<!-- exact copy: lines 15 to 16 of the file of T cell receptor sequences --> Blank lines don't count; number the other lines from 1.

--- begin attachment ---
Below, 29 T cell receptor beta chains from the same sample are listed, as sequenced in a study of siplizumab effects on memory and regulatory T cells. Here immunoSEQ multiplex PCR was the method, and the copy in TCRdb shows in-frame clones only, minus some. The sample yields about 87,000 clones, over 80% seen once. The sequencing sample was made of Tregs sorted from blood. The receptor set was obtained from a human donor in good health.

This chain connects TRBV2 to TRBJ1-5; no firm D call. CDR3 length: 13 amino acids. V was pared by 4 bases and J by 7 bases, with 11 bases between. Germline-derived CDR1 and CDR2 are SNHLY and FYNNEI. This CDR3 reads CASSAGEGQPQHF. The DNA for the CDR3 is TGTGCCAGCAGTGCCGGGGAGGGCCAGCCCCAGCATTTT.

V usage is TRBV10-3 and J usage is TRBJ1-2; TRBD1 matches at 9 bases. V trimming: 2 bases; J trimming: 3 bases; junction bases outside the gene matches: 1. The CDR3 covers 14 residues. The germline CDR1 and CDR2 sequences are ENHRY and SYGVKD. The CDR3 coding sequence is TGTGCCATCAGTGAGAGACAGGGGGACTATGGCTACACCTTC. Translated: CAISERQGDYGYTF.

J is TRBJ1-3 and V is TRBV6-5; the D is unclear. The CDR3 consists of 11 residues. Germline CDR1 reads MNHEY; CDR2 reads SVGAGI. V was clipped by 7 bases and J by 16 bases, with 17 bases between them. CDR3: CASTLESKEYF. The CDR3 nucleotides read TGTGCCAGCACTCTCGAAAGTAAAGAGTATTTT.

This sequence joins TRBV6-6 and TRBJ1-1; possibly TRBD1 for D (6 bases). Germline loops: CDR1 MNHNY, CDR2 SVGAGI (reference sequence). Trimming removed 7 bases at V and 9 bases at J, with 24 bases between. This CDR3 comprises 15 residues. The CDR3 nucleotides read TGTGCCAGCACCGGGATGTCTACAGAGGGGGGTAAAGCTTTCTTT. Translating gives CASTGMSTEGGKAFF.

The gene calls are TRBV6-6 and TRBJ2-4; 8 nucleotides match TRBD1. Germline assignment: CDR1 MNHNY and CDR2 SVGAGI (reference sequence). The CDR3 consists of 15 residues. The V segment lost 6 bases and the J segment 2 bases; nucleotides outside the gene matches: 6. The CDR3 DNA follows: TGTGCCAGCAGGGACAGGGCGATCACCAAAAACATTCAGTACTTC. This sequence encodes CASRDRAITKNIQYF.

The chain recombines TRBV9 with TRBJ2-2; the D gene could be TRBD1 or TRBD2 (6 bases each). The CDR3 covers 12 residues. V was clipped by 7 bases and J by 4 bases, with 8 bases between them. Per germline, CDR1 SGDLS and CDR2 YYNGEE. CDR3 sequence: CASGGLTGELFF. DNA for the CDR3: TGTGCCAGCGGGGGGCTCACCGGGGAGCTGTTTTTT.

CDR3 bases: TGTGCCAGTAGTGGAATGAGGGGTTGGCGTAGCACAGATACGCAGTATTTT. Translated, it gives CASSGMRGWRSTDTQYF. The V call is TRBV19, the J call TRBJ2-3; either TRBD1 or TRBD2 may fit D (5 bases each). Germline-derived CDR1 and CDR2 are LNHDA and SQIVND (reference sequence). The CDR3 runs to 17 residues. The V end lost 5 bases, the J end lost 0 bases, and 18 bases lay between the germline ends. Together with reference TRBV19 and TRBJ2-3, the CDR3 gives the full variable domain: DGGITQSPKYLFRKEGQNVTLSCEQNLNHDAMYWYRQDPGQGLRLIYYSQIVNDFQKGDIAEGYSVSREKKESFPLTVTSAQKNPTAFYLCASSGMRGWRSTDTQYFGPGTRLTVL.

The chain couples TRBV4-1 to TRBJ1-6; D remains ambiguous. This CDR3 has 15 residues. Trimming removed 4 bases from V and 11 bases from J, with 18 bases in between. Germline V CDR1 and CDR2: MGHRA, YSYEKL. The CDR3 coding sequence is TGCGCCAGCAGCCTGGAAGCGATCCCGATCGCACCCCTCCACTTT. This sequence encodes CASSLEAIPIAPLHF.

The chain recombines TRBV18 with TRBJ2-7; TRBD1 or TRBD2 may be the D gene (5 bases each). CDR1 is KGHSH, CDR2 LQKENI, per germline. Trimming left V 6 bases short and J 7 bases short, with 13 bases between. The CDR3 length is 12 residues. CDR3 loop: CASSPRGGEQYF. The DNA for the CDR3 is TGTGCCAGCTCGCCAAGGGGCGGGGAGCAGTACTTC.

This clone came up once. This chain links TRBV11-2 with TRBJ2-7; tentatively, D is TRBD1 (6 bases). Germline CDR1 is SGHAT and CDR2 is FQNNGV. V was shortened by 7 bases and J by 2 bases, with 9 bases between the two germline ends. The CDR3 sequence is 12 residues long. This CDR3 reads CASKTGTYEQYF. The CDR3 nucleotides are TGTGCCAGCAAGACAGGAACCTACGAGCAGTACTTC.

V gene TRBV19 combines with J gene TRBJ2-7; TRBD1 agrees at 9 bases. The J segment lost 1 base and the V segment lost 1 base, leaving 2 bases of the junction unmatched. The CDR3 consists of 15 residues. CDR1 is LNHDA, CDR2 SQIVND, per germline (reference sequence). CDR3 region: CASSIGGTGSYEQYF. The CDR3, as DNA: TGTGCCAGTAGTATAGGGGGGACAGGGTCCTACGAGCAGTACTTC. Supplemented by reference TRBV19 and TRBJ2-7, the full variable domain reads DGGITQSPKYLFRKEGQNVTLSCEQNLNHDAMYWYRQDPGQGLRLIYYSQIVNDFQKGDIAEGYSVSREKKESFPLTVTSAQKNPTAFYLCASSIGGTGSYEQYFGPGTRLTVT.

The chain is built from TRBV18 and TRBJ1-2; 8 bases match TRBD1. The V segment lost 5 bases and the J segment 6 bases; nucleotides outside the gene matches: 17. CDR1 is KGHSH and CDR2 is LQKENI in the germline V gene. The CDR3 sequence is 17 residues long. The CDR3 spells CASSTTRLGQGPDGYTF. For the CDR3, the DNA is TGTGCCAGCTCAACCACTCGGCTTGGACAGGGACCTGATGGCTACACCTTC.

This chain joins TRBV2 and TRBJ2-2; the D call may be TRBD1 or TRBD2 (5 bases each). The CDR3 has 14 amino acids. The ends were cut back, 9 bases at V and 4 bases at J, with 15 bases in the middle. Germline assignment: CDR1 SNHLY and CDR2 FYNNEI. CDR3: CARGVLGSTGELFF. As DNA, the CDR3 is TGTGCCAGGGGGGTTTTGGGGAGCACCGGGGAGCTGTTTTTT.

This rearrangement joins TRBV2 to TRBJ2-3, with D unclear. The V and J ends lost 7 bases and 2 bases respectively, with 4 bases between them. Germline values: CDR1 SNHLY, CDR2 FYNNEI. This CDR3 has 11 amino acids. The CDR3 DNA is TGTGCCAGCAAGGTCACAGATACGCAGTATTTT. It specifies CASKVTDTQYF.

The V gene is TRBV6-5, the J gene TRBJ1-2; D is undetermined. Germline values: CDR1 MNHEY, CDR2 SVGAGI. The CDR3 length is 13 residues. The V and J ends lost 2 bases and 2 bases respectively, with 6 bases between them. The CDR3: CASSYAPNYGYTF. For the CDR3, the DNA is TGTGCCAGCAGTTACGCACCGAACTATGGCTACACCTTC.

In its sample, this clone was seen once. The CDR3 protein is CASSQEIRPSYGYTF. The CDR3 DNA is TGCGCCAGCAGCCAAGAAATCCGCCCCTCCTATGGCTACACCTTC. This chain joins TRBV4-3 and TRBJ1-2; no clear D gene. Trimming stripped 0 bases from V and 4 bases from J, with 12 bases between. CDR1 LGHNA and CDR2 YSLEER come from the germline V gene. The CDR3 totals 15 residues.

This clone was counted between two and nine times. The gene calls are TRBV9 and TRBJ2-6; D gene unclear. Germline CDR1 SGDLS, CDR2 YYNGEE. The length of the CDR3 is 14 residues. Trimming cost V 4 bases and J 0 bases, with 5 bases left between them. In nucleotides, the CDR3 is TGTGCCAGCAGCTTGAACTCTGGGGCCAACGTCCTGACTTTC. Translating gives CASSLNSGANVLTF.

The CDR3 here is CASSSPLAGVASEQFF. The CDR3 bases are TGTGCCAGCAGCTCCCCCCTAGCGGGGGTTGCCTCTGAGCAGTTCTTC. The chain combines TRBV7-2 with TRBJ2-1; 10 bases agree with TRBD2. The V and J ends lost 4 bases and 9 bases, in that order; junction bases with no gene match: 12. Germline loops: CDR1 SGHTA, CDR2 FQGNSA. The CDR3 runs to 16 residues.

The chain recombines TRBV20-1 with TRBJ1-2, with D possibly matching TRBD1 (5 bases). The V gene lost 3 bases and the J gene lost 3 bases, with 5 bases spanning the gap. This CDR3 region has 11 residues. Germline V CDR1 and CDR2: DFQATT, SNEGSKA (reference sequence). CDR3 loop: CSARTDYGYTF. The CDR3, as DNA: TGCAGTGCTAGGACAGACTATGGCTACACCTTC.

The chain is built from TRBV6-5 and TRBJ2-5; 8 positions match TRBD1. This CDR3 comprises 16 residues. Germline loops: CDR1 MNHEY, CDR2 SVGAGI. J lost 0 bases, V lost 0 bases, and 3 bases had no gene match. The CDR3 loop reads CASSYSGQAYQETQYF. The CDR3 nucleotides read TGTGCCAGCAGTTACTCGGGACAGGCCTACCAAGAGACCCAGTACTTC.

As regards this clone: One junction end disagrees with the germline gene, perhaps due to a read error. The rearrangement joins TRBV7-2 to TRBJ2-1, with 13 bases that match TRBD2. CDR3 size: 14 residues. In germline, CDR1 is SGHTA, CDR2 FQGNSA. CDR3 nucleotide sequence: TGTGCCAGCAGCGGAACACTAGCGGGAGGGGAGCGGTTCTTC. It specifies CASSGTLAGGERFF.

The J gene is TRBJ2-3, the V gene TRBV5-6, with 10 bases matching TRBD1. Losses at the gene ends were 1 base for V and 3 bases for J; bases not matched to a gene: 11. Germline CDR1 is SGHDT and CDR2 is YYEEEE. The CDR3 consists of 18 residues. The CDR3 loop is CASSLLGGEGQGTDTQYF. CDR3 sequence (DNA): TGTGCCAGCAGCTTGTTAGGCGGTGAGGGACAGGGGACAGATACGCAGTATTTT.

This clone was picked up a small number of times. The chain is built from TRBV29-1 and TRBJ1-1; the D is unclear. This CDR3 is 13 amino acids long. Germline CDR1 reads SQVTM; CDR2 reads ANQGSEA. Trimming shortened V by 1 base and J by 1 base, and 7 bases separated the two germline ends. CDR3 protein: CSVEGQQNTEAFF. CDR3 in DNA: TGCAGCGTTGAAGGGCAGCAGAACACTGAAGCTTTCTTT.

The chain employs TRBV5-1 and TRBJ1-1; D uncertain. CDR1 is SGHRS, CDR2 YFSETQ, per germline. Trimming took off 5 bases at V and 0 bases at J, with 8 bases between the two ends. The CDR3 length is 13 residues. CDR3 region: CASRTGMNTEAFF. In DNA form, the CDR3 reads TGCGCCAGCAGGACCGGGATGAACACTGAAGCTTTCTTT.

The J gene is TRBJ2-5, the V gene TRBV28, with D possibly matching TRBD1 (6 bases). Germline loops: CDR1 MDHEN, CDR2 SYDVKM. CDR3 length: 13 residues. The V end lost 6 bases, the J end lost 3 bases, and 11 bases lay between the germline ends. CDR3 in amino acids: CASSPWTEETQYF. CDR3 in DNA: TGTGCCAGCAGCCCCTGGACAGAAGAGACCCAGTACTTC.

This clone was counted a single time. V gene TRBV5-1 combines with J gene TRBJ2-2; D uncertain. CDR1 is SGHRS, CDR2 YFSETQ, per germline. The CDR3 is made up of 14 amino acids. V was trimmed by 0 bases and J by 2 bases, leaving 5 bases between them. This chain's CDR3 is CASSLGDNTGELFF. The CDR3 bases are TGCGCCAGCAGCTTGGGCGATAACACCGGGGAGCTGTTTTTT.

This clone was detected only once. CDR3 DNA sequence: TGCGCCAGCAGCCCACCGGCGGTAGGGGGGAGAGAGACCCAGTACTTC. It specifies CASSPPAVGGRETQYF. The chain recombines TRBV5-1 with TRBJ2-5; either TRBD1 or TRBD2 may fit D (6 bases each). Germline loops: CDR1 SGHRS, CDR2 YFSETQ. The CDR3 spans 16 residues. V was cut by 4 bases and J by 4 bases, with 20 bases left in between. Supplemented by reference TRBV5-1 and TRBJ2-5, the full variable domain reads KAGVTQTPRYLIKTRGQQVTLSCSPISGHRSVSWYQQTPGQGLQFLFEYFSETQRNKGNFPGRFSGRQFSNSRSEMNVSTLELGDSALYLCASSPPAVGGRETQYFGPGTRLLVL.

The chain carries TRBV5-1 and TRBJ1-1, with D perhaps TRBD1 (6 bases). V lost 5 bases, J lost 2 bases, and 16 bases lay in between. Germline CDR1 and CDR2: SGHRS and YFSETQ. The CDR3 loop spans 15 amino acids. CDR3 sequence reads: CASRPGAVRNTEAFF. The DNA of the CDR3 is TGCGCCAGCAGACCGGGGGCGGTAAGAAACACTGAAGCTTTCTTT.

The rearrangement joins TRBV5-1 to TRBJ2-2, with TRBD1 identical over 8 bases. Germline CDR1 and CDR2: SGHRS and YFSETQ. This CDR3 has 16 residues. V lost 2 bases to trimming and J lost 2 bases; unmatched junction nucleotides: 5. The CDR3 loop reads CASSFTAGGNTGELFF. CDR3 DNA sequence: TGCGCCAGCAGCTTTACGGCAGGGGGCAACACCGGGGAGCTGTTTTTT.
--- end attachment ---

This rearrangement joins TRBV2 to TRBJ2-3, with D unclear. The V and J ends lost 7 bases and 2 bases respectively, with 4 bases between them. Germline values: CDR1 SNHLY, CDR2 FYNNEI. This CDR3 has 11 amino acids. The CDR3 DNA is TGTGCCAGCAAGGTCACAGATACGCAGTATTTT. It specifies CASKVTDTQYF.

The V gene is TRBV6-5, the J gene TRBJ1-2; D is undetermined. Germline values: CDR1 MNHEY, CDR2 SVGAGI. The CDR3 length is 13 residues. The V and J ends lost 2 bases and 2 bases respectively, with 6 bases between them. The CDR3: CASSYAPNYGYTF. For the CDR3, the DNA is TGTGCCAGCAGTTACGCACCGAACTATGGCTACACCTTC.